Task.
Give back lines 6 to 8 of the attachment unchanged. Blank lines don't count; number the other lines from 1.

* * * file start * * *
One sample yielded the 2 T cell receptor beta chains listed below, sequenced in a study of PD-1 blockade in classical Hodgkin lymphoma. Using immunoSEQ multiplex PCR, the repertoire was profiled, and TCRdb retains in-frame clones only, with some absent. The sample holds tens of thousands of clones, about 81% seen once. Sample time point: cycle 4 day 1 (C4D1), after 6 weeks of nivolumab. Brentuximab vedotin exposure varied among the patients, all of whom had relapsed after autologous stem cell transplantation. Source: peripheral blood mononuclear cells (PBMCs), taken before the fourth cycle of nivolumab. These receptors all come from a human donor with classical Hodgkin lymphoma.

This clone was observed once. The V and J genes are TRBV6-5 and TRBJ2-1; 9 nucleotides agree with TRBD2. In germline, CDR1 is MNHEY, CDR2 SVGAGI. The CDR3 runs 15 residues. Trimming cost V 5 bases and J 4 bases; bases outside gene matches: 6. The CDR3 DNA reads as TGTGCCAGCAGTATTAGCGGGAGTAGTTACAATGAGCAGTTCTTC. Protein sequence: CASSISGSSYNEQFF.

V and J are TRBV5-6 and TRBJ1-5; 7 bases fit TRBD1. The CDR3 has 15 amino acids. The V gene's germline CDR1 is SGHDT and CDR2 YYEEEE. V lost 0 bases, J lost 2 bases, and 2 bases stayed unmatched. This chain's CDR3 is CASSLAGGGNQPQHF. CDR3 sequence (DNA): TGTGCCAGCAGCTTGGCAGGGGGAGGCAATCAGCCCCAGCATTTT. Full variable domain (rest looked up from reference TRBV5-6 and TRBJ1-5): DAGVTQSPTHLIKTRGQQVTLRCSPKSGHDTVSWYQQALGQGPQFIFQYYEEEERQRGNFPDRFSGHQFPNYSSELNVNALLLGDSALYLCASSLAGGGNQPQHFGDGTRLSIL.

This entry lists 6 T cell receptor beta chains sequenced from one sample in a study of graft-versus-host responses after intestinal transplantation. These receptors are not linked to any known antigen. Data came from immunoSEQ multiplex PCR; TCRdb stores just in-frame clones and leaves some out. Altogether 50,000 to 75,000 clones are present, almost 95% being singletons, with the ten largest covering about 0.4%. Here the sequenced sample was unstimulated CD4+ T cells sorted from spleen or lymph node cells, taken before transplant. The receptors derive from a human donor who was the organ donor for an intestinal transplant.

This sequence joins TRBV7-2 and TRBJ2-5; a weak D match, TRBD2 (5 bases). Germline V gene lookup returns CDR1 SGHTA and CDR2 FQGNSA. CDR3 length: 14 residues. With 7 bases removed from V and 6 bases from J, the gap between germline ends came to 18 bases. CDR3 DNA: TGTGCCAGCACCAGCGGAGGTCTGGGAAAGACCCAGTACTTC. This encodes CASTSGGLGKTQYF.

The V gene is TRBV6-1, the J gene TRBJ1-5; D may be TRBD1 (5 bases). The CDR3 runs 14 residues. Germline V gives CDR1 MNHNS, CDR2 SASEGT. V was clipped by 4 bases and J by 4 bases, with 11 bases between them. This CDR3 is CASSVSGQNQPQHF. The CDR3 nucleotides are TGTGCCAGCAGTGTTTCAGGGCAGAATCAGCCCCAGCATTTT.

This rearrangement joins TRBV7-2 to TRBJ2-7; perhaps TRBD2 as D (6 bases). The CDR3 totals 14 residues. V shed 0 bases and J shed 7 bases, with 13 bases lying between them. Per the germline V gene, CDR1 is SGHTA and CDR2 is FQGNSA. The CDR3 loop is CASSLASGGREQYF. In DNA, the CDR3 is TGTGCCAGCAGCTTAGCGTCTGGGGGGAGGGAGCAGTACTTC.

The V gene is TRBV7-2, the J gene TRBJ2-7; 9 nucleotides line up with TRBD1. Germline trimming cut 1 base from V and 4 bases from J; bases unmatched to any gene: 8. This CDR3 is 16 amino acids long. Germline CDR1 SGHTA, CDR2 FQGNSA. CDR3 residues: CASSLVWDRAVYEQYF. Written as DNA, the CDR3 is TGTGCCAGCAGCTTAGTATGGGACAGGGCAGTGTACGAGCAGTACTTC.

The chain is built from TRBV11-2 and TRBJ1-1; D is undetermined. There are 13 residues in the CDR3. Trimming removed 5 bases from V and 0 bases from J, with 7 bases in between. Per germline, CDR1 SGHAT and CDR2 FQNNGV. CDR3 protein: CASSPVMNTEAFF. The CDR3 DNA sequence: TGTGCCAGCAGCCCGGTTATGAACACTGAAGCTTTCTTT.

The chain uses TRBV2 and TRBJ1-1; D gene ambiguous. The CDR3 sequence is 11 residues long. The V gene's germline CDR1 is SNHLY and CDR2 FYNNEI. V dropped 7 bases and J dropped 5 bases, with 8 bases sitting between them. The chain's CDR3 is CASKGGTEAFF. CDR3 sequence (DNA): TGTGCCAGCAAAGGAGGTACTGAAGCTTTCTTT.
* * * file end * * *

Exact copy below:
The V gene is TRBV6-1, the J gene TRBJ1-5; D may be TRBD1 (5 bases). The CDR3 runs 14 residues. Germline V gives CDR1 MNHNS, CDR2 SASEGT. V was clipped by 4 bases and J by 4 bases, with 11 bases between them. This CDR3 is CASSVSGQNQPQHF. The CDR3 nucleotides are TGTGCCAGCAGTGTTTCAGGGCAGAATCAGCCCCAGCATTTT.

This rearrangement joins TRBV7-2 to TRBJ2-7; perhaps TRBD2 as D (6 bases). The CDR3 totals 14 residues. V shed 0 bases and J shed 7 bases, with 13 bases lying between them. Per the germline V gene, CDR1 is SGHTA and CDR2 is FQGNSA. The CDR3 loop is CASSLASGGREQYF. In DNA, the CDR3 is TGTGCCAGCAGCTTAGCGTCTGGGGGGAGGGAGCAGTACTTC.

The V gene is TRBV7-2, the J gene TRBJ2-7; 9 nucleotides line up with TRBD1. Germline trimming cut 1 base from V and 4 bases from J; bases unmatched to any gene: 8. This CDR3 is 16 amino acids long. Germline CDR1 SGHTA, CDR2 FQGNSA. CDR3 residues: CASSLVWDRAVYEQYF. Written as DNA, the CDR3 is TGTGCCAGCAGCTTAGTATGGGACAGGGCAGTGTACGAGCAGTACTTC.